Last year, during a writing conference conducted on Zoom, a student admitted in her college essay project that she had “always been afraid to tell people where [she] lives.” She then revealed that she lived in a trailer park, a fact she had managed to conceal for most of her life, until the pandemic brought her class into her home.
In these strange days of virtual learning, we learned a lot about each other. We learned who had grandparents living at home with them, who shared a room with a sibling, who had reliable Wi-Fi, who had a desk to work on, and so on. During my lecture with this student, I discovered a few things: 1) We were all learning a lot more about each other’s social class situation than we had anticipated; and 2) many of us didn’t know how to talk about it.
Although this student expressed anxiety about her life situation, she also did not tie her situation to any specific class status and struggled to find the vocabulary to express what she was trying. to say. As I began to pay more attention to her, I discovered that she was just one of my students who had difficulty expressing the reality of their class situation or the impact it had on their ability to access education.
The students spoke clearly about their racial and gender identity in their college essays, but circumvented their class status. When pressed to discuss what they knew about social class, they made vague references to Marx, the ‘haves’ and ‘have-nots’, labels with which they did not really identify.
When social class is explicitly discussed, whether in social or academic contexts, it is most often defined in relation to material – to wealth, property and work. However, what social theorists like Pierre Bourdieu, Julie Lindquist and Julie Bettie reveal in their research is that social class is not just a political identity, but a cultural identity, “a sense of place in society. ‘cultural economy of meaning’. (Bettie, 2014), in which class identity is experienced and expressed both materially and emotionally.
In my work developing a curriculum that emphasizes a treatment of social class that emphasizes cultural identity, I used three concepts of class as key terms that guided the student literary analysis of “The Great Gatsby” by F. Scott Fitzgerald. As students read the novel, they identify and explain how class performance (how class status is expressed in both consumption and behavior), cultural capital (the symbolic and cultural knowledge that can signal the belonging to or exclusion from a group) and class wounding (feelings of anxiety or alienation caused by the perception of one’s own class difference) functioned in the novel as a whole (Bettie, 2014; Lindquist 2004).
In my experience, teaching “The Great Gatsby” through a traditional Marxist perspective (who “has” and who “hasn’t”) has consistently yielded poor results, with students falling into arguments about the American Dream or clichés about how “money can”. not buy happiness. I hoped that, armed with a lens that conceptualized class as more than just political identity or material reality, students would not only be able to produce more sophisticated analyzes of Fitzgerald’s characters, but also perhaps transfer their understanding to their classroom life and reality.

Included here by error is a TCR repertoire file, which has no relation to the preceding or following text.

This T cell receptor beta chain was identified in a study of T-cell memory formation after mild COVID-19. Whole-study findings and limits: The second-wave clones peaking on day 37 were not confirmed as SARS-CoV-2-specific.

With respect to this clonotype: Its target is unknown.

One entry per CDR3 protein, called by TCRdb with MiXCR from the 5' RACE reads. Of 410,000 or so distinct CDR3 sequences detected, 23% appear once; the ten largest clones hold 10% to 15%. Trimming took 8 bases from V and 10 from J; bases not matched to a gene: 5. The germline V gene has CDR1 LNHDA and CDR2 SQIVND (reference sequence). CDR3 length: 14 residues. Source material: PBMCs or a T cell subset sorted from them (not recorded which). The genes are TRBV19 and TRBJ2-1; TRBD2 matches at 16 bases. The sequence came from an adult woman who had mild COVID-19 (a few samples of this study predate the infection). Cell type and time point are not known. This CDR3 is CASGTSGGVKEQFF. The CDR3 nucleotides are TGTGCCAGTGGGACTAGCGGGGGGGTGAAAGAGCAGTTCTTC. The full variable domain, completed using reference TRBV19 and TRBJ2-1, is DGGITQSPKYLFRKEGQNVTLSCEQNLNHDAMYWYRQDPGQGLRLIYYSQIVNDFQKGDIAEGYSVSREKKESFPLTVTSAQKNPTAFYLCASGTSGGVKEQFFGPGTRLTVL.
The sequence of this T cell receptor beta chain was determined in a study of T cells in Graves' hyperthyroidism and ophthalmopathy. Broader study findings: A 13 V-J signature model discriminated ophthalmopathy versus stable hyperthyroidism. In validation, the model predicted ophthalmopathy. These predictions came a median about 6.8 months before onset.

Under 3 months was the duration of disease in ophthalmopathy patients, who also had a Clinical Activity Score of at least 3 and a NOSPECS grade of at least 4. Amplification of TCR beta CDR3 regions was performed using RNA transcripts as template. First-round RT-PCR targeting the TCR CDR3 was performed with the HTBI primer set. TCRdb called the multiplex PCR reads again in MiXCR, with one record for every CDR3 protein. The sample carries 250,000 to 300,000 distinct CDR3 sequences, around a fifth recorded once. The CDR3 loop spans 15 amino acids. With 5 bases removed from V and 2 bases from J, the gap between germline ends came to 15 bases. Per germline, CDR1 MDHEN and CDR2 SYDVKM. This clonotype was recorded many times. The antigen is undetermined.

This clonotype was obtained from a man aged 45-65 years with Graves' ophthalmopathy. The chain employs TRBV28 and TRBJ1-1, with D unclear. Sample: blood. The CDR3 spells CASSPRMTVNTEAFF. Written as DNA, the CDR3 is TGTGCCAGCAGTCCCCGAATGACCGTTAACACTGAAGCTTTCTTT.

After being taught key classroom concepts, developing a shared vocabulary with which to discuss social class, and consistently positioning social class as an emotionally lived identity, students began to develop complex literary analyzes that interpreted character behaviors as expressions of class status. and anxieties, rather than mere literary whims.
In a post-unit interview, one student admitted, “I didn’t focus on the class issues at all when I first read it, I…thought it was just a triangle type thing. in love, but looking back you realize what a long line of lower class people dying because of the upper class.
Another student explained that her perception of her own class status had changed as a result of the unit and helped her understand that her anxieties about seeing her classmates see her room via Zoom calls were an expression of their class identity.
In the end, my students produced some of the most sophisticated analyzes of “The Great Gatsby” that I have seen and came away with a better understanding of their own class identities. English teachers have long been on a mission to tackle complex social issues such as race and gender through literary studies. For teachers who hope to treat social class with the same complexity and sophistication, a social class lens that takes into account both the material and the cultural can help students navigate their social class experiences more effectively.
Nicole Godard is an AP Literature and Composition Instructor and Director of Curriculum and Instruction at Hampden Charter School of Science in Chicopee. For more information on his critical framework, studies and curriculum, see his article “Beyond Marx: Cultural Social Class Analysis in the English Language Arts Classroom” in the March 2022 issue of English Journal. Or you can email the author at email@example.com.